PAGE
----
The most obvious signs of a moles presence within your garden will be piles of excavated earth from their extreme tunnelling activities! These mole hills are the cause of many a headache for those of us that are green fingered!
Unfortunately these hills are a clear indication that there is a maze of tunnels underneath the surface. Burrowing up to 100 metres per night each tunnel can be a few hundred meters long. Which means one mole can do substantial damage in its short three year life span, as apart from during their breeding season moles tend to live a rather solitary existence.
With a female having between 3 and 5 young in a litter, if you see a large mole hill it is most likely to be a moles nesting site. These nesting sites are known as a fortress and at just 8 weeks these babies leave their parents and begin their own tunnelling lives!
Adult reach up to 20cm in length and have soft greyish black fur alongside their signature snout like nose and small eyes they are misleading as to the amount of damage they can actually do!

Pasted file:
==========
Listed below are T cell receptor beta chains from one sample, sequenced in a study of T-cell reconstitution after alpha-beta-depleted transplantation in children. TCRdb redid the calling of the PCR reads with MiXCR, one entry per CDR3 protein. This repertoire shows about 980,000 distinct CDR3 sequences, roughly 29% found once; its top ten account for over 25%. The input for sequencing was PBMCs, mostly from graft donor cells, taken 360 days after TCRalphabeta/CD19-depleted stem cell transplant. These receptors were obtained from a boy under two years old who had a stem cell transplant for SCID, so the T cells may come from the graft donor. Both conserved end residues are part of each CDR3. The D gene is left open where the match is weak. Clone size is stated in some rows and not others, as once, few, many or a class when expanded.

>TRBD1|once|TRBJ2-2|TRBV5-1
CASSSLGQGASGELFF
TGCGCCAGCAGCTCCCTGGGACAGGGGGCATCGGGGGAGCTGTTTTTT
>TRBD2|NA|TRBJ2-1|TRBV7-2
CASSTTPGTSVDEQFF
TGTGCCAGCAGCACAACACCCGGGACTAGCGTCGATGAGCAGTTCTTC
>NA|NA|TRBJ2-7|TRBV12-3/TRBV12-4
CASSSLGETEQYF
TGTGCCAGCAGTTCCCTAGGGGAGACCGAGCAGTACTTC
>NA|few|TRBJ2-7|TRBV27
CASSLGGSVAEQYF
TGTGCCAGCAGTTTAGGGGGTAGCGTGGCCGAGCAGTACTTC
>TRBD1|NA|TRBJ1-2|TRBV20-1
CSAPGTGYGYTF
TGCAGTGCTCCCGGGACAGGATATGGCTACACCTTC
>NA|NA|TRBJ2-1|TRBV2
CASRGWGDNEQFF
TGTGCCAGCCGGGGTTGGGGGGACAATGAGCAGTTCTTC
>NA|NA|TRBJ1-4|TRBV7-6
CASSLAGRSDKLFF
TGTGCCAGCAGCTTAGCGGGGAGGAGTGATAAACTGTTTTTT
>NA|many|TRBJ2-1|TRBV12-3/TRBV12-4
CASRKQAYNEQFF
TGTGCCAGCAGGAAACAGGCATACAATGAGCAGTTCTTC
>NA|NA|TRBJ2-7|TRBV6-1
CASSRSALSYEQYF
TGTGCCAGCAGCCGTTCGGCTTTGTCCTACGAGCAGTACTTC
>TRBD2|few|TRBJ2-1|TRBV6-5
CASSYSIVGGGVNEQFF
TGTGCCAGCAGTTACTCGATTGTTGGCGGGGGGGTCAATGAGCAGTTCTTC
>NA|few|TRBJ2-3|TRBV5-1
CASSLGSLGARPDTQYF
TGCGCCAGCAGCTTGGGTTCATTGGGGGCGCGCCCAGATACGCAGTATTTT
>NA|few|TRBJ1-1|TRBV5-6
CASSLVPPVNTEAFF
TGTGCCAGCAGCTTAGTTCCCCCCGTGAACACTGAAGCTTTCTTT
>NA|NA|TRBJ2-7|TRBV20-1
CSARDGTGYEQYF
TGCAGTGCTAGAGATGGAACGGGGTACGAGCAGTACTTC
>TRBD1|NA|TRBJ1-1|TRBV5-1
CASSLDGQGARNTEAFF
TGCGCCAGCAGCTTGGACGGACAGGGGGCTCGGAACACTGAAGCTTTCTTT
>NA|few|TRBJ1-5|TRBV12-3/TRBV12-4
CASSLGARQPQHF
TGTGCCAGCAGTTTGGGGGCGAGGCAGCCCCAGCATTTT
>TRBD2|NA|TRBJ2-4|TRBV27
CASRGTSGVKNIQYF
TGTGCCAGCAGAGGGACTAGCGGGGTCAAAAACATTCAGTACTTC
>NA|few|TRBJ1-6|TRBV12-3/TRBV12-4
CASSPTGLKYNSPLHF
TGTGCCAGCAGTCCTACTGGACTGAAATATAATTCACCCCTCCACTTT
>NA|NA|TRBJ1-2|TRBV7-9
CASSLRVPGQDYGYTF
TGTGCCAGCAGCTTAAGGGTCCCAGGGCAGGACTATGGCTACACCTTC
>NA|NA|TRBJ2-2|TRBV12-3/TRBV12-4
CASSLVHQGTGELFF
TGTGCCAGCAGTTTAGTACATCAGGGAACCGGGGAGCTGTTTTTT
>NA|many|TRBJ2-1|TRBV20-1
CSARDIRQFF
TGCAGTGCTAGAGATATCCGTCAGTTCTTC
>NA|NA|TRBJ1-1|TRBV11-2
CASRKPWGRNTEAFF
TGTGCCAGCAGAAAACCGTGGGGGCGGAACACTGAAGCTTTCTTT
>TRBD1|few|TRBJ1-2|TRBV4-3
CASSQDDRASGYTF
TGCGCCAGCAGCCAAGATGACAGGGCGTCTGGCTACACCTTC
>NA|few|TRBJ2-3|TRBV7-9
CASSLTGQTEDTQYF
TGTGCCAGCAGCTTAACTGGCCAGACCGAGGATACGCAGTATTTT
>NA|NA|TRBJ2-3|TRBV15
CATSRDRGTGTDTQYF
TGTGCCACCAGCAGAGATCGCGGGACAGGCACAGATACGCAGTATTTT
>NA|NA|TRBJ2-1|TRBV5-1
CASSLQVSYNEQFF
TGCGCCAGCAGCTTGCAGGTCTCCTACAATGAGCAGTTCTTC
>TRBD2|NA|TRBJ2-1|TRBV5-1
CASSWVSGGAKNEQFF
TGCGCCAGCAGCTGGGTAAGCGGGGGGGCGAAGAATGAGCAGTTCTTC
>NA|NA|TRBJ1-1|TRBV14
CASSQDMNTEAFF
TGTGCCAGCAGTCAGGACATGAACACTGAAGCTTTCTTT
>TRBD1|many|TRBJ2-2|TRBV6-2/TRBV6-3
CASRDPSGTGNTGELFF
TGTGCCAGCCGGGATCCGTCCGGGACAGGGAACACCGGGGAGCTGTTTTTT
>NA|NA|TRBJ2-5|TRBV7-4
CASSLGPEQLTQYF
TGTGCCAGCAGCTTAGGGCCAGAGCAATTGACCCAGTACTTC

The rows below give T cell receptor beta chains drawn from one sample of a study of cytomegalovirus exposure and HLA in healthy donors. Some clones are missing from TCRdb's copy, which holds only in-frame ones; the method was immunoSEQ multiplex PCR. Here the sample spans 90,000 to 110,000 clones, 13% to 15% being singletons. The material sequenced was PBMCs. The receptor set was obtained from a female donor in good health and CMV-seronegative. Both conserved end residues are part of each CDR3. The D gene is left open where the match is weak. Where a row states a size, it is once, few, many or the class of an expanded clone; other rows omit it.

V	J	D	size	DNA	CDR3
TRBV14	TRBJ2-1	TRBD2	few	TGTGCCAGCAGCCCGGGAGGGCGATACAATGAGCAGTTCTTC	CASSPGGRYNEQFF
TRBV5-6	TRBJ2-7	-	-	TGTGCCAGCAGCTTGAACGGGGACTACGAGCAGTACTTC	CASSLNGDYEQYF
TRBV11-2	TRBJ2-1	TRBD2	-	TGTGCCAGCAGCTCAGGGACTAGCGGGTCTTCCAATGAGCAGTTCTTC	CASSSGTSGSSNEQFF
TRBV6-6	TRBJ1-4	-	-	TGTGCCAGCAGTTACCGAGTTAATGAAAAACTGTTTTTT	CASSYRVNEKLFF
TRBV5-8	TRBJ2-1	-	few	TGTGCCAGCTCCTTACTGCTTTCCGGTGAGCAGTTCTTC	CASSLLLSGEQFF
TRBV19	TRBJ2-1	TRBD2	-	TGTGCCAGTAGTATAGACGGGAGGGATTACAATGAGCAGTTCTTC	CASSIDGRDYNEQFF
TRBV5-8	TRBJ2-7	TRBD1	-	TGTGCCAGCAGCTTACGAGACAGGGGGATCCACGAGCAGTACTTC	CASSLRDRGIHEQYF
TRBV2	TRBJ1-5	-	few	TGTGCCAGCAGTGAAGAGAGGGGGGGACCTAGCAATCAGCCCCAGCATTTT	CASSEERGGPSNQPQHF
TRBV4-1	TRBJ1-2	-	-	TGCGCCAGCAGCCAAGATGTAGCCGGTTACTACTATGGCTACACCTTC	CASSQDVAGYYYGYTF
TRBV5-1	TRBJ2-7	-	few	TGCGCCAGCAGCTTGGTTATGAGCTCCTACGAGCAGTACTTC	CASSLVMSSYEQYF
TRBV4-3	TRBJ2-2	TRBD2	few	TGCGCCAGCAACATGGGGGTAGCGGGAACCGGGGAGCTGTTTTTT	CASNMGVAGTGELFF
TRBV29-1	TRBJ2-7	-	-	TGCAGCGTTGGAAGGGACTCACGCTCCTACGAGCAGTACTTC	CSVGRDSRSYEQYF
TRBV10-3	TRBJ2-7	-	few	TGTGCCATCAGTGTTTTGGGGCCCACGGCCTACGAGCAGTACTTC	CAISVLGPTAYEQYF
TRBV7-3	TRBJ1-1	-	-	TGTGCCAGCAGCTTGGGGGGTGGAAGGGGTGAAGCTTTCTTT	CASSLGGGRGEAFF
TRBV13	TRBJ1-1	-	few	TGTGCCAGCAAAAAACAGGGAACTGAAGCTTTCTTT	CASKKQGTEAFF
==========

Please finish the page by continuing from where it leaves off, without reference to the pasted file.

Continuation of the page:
They have extremely strong limbs and their shovel like paws are most effective in digging earth. So why are they considered a pest? As they create their tunnels they disturb and chew through roots damage to agricultural lands and recreational grounds can occur. Not only is this unsightly but this can lead to subsidence and cause issues with maintenance not to mention trip hazards!
The bigger hills create good homes for other pests such as mice too. Moles have a four hour window of activity followed by four hours of rest this sequence continues throughout the day.
They are unable to store fat and so must continue tunnelling and eating throughout the year. In the depths of winter and the height of summer they may burrow deeper in search of food.
For help and advice with unwanted moles, give us a call and we can discuss what action can be taken to resolve your problem.